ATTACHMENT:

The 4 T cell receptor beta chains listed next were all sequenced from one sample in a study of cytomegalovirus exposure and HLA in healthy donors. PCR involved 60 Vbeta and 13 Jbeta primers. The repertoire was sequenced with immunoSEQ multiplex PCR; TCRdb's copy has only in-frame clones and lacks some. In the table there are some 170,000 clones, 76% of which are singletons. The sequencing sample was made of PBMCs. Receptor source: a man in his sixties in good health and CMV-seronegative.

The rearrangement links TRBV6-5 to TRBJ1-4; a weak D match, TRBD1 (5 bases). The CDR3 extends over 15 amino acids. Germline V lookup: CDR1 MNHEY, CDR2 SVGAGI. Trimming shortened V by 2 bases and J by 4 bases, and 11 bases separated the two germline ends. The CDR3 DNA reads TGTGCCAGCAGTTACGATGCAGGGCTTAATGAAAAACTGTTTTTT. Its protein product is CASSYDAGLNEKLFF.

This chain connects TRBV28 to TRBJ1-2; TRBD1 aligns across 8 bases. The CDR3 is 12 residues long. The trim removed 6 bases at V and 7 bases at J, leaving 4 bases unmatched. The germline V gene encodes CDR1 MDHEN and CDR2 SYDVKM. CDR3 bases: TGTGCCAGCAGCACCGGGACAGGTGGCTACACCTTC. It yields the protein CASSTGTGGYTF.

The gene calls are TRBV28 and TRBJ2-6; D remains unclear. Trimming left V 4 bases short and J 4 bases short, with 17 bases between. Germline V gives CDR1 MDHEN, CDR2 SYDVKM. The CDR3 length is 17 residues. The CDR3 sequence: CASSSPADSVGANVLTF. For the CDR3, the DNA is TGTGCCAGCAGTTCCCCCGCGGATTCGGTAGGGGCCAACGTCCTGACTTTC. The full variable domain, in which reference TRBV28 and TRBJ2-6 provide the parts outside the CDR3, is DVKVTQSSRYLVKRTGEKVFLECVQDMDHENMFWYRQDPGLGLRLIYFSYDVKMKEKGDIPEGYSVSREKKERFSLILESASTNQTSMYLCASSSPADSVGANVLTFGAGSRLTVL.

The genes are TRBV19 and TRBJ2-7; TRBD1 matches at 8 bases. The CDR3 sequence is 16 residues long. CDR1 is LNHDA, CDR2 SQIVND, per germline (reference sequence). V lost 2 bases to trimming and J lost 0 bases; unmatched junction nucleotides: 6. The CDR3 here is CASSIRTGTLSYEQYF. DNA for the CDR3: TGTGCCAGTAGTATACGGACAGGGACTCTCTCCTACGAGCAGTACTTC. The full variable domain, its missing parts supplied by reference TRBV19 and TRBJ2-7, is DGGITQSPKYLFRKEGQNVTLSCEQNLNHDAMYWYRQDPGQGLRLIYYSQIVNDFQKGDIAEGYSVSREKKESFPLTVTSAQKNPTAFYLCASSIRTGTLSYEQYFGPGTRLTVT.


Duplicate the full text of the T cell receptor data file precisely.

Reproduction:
The 4 T cell receptor beta chains listed next were all sequenced from one sample in a study of cytomegalovirus exposure and HLA in healthy donors. PCR involved 60 Vbeta and 13 Jbeta primers. The repertoire was sequenced with immunoSEQ multiplex PCR; TCRdb's copy has only in-frame clones and lacks some. In the table there are some 170,000 clones, 76% of which are singletons. The sequencing sample was made of PBMCs. Receptor source: a man in his sixties in good health and CMV-seronegative.

The rearrangement links TRBV6-5 to TRBJ1-4; a weak D match, TRBD1 (5 bases). The CDR3 extends over 15 amino acids. Germline V lookup: CDR1 MNHEY, CDR2 SVGAGI. Trimming shortened V by 2 bases and J by 4 bases, and 11 bases separated the two germline ends. The CDR3 DNA reads TGTGCCAGCAGTTACGATGCAGGGCTTAATGAAAAACTGTTTTTT. Its protein product is CASSYDAGLNEKLFF.

This chain connects TRBV28 to TRBJ1-2; TRBD1 aligns across 8 bases. The CDR3 is 12 residues long. The trim removed 6 bases at V and 7 bases at J, leaving 4 bases unmatched. The germline V gene encodes CDR1 MDHEN and CDR2 SYDVKM. CDR3 bases: TGTGCCAGCAGCACCGGGACAGGTGGCTACACCTTC. It yields the protein CASSTGTGGYTF.

The gene calls are TRBV28 and TRBJ2-6; D remains unclear. Trimming left V 4 bases short and J 4 bases short, with 17 bases between. Germline V gives CDR1 MDHEN, CDR2 SYDVKM. The CDR3 length is 17 residues. The CDR3 sequence: CASSSPADSVGANVLTF. For the CDR3, the DNA is TGTGCCAGCAGTTCCCCCGCGGATTCGGTAGGGGCCAACGTCCTGACTTTC. The full variable domain, in which reference TRBV28 and TRBJ2-6 provide the parts outside the CDR3, is DVKVTQSSRYLVKRTGEKVFLECVQDMDHENMFWYRQDPGLGLRLIYFSYDVKMKEKGDIPEGYSVSREKKERFSLILESASTNQTSMYLCASSSPADSVGANVLTFGAGSRLTVL.

The genes are TRBV19 and TRBJ2-7; TRBD1 matches at 8 bases. The CDR3 sequence is 16 residues long. CDR1 is LNHDA, CDR2 SQIVND, per germline (reference sequence). V lost 2 bases to trimming and J lost 0 bases; unmatched junction nucleotides: 6. The CDR3 here is CASSIRTGTLSYEQYF. DNA for the CDR3: TGTGCCAGTAGTATACGGACAGGGACTCTCTCCTACGAGCAGTACTTC. The full variable domain, its missing parts supplied by reference TRBV19 and TRBJ2-7, is DGGITQSPKYLFRKEGQNVTLSCEQNLNHDAMYWYRQDPGQGLRLIYYSQIVNDFQKGDIAEGYSVSREKKESFPLTVTSAQKNPTAFYLCASSIRTGTLSYEQYFGPGTRLTVT.